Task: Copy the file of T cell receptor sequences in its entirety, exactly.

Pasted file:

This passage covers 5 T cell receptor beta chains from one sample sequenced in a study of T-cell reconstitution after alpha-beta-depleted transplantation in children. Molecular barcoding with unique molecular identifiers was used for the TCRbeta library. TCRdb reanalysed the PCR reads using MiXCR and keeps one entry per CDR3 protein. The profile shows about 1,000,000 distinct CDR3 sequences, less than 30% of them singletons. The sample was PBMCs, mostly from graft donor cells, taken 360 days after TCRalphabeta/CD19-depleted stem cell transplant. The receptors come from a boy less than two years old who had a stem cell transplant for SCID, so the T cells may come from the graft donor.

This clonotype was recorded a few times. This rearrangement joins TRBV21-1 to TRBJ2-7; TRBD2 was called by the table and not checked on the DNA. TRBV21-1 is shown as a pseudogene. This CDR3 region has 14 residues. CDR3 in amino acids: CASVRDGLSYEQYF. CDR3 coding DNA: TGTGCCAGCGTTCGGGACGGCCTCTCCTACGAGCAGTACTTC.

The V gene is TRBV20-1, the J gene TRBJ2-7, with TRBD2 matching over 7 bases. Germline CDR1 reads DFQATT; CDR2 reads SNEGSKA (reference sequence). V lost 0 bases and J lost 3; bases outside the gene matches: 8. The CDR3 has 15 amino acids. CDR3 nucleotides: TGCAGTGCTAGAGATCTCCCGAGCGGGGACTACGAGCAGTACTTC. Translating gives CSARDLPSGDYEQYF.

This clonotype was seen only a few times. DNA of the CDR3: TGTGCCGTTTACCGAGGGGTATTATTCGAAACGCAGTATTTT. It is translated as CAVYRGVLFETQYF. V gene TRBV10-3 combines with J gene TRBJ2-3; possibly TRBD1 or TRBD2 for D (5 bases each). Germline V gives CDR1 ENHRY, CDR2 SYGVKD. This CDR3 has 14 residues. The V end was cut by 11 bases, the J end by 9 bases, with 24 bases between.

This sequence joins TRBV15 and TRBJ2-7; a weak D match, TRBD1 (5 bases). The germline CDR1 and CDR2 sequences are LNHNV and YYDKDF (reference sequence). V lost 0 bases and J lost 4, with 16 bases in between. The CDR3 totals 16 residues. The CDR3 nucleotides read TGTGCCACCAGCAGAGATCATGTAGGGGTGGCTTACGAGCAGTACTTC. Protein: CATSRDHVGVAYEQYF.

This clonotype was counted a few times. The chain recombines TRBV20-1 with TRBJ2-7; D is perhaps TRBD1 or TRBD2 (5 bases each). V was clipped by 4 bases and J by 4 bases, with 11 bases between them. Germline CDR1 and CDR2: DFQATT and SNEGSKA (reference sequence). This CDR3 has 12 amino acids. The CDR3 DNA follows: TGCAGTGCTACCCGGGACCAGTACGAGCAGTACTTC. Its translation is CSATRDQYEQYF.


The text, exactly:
This passage covers 5 T cell receptor beta chains from one sample sequenced in a study of T-cell reconstitution after alpha-beta-depleted transplantation in children. Molecular barcoding with unique molecular identifiers was used for the TCRbeta library. TCRdb reanalysed the PCR reads using MiXCR and keeps one entry per CDR3 protein. The profile shows about 1,000,000 distinct CDR3 sequences, less than 30% of them singletons. The sample was PBMCs, mostly from graft donor cells, taken 360 days after TCRalphabeta/CD19-depleted stem cell transplant. The receptors come from a boy less than two years old who had a stem cell transplant for SCID, so the T cells may come from the graft donor.

This clonotype was recorded a few times. This rearrangement joins TRBV21-1 to TRBJ2-7; TRBD2 was called by the table and not checked on the DNA. TRBV21-1 is shown as a pseudogene. This CDR3 region has 14 residues. CDR3 in amino acids: CASVRDGLSYEQYF. CDR3 coding DNA: TGTGCCAGCGTTCGGGACGGCCTCTCCTACGAGCAGTACTTC.

The V gene is TRBV20-1, the J gene TRBJ2-7, with TRBD2 matching over 7 bases. Germline CDR1 reads DFQATT; CDR2 reads SNEGSKA (reference sequence). V lost 0 bases and J lost 3; bases outside the gene matches: 8. The CDR3 has 15 amino acids. CDR3 nucleotides: TGCAGTGCTAGAGATCTCCCGAGCGGGGACTACGAGCAGTACTTC. Translating gives CSARDLPSGDYEQYF.

This clonotype was seen only a few times. DNA of the CDR3: TGTGCCGTTTACCGAGGGGTATTATTCGAAACGCAGTATTTT. It is translated as CAVYRGVLFETQYF. V gene TRBV10-3 combines with J gene TRBJ2-3; possibly TRBD1 or TRBD2 for D (5 bases each). Germline V gives CDR1 ENHRY, CDR2 SYGVKD. This CDR3 has 14 residues. The V end was cut by 11 bases, the J end by 9 bases, with 24 bases between.

This sequence joins TRBV15 and TRBJ2-7; a weak D match, TRBD1 (5 bases). The germline CDR1 and CDR2 sequences are LNHNV and YYDKDF (reference sequence). V lost 0 bases and J lost 4, with 16 bases in between. The CDR3 totals 16 residues. The CDR3 nucleotides read TGTGCCACCAGCAGAGATCATGTAGGGGTGGCTTACGAGCAGTACTTC. Protein: CATSRDHVGVAYEQYF.

This clonotype was counted a few times. The chain recombines TRBV20-1 with TRBJ2-7; D is perhaps TRBD1 or TRBD2 (5 bases each). V was clipped by 4 bases and J by 4 bases, with 11 bases between them. Germline CDR1 and CDR2: DFQATT and SNEGSKA (reference sequence). This CDR3 has 12 amino acids. The CDR3 DNA follows: TGCAGTGCTACCCGGGACCAGTACGAGCAGTACTTC. Its translation is CSATRDQYEQYF.